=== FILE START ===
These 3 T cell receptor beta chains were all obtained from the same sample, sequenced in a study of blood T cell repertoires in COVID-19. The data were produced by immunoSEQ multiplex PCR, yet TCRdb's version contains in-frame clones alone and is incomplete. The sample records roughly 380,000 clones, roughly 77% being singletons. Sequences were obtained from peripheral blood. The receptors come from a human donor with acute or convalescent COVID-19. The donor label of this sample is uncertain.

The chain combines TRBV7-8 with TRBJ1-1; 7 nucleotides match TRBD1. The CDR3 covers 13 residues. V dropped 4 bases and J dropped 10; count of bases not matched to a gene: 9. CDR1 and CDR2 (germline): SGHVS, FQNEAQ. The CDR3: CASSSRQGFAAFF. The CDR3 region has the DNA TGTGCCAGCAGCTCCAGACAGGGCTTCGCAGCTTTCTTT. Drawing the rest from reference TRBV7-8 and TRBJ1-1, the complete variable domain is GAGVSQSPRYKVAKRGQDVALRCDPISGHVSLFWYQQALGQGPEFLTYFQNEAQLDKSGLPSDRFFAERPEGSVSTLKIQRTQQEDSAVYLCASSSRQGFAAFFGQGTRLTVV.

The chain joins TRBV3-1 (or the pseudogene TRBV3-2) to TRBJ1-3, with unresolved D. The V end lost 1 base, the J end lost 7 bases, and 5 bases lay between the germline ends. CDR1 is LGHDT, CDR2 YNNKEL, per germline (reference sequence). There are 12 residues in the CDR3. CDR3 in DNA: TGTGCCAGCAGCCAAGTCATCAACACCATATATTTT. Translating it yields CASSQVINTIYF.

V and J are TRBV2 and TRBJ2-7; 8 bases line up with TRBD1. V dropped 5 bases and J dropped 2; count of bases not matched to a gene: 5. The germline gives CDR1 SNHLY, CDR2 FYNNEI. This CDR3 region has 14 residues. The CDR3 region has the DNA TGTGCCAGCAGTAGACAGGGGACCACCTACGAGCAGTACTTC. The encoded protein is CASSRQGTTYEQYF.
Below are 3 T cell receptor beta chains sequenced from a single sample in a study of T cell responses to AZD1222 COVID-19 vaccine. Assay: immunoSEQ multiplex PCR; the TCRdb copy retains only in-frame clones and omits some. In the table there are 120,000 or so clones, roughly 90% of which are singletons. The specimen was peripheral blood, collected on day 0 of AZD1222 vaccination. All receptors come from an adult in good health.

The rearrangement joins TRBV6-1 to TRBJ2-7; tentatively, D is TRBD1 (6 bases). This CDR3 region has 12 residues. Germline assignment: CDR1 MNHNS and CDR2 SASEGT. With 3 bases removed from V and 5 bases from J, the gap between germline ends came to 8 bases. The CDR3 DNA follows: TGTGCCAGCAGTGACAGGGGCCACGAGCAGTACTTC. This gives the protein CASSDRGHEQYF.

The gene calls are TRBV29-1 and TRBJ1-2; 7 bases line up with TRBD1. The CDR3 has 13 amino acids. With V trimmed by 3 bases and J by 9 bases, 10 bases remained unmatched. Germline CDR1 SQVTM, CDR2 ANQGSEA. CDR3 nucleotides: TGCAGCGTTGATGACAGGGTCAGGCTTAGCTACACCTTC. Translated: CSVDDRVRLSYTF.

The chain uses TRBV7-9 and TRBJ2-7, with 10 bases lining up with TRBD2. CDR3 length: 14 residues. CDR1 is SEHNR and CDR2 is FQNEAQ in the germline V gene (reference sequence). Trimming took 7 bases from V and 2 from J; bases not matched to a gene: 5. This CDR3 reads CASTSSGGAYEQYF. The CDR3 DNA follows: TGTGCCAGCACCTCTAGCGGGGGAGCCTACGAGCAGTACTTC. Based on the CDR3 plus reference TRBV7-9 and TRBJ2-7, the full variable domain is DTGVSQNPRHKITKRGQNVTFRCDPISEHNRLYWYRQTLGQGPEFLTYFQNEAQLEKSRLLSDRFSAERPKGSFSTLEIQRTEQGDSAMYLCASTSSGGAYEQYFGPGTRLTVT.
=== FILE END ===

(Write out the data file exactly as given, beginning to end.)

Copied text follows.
These 3 T cell receptor beta chains were all obtained from the same sample, sequenced in a study of blood T cell repertoires in COVID-19. The data were produced by immunoSEQ multiplex PCR, yet TCRdb's version contains in-frame clones alone and is incomplete. The sample records roughly 380,000 clones, roughly 77% being singletons. Sequences were obtained from peripheral blood. The receptors come from a human donor with acute or convalescent COVID-19. The donor label of this sample is uncertain.

The chain combines TRBV7-8 with TRBJ1-1; 7 nucleotides match TRBD1. The CDR3 covers 13 residues. V dropped 4 bases and J dropped 10; count of bases not matched to a gene: 9. CDR1 and CDR2 (germline): SGHVS, FQNEAQ. The CDR3: CASSSRQGFAAFF. The CDR3 region has the DNA TGTGCCAGCAGCTCCAGACAGGGCTTCGCAGCTTTCTTT. Drawing the rest from reference TRBV7-8 and TRBJ1-1, the complete variable domain is GAGVSQSPRYKVAKRGQDVALRCDPISGHVSLFWYQQALGQGPEFLTYFQNEAQLDKSGLPSDRFFAERPEGSVSTLKIQRTQQEDSAVYLCASSSRQGFAAFFGQGTRLTVV.

The chain joins TRBV3-1 (or the pseudogene TRBV3-2) to TRBJ1-3, with unresolved D. The V end lost 1 base, the J end lost 7 bases, and 5 bases lay between the germline ends. CDR1 is LGHDT, CDR2 YNNKEL, per germline (reference sequence). There are 12 residues in the CDR3. CDR3 in DNA: TGTGCCAGCAGCCAAGTCATCAACACCATATATTTT. Translating it yields CASSQVINTIYF.

V and J are TRBV2 and TRBJ2-7; 8 bases line up with TRBD1. V dropped 5 bases and J dropped 2; count of bases not matched to a gene: 5. The germline gives CDR1 SNHLY, CDR2 FYNNEI. This CDR3 region has 14 residues. The CDR3 region has the DNA TGTGCCAGCAGTAGACAGGGGACCACCTACGAGCAGTACTTC. The encoded protein is CASSRQGTTYEQYF.
Below are 3 T cell receptor beta chains sequenced from a single sample in a study of T cell responses to AZD1222 COVID-19 vaccine. Assay: immunoSEQ multiplex PCR; the TCRdb copy retains only in-frame clones and omits some. In the table there are 120,000 or so clones, roughly 90% of which are singletons. The specimen was peripheral blood, collected on day 0 of AZD1222 vaccination. All receptors come from an adult in good health.

The rearrangement joins TRBV6-1 to TRBJ2-7; tentatively, D is TRBD1 (6 bases). This CDR3 region has 12 residues. Germline assignment: CDR1 MNHNS and CDR2 SASEGT. With 3 bases removed from V and 5 bases from J, the gap between germline ends came to 8 bases. The CDR3 DNA follows: TGTGCCAGCAGTGACAGGGGCCACGAGCAGTACTTC. This gives the protein CASSDRGHEQYF.

The gene calls are TRBV29-1 and TRBJ1-2; 7 bases line up with TRBD1. The CDR3 has 13 amino acids. With V trimmed by 3 bases and J by 9 bases, 10 bases remained unmatched. Germline CDR1 SQVTM, CDR2 ANQGSEA. CDR3 nucleotides: TGCAGCGTTGATGACAGGGTCAGGCTTAGCTACACCTTC. Translated: CSVDDRVRLSYTF.

The chain uses TRBV7-9 and TRBJ2-7, with 10 bases lining up with TRBD2. CDR3 length: 14 residues. CDR1 is SEHNR and CDR2 is FQNEAQ in the germline V gene (reference sequence). Trimming took 7 bases from V and 2 from J; bases not matched to a gene: 5. This CDR3 reads CASTSSGGAYEQYF. The CDR3 DNA follows: TGTGCCAGCACCTCTAGCGGGGGAGCCTACGAGCAGTACTTC. Based on the CDR3 plus reference TRBV7-9 and TRBJ2-7, the full variable domain is DTGVSQNPRHKITKRGQNVTFRCDPISEHNRLYWYRQTLGQGPEFLTYFQNEAQLEKSRLLSDRFSAERPKGSFSTLEIQRTEQGDSAMYLCASTSSGGAYEQYFGPGTRLTVT.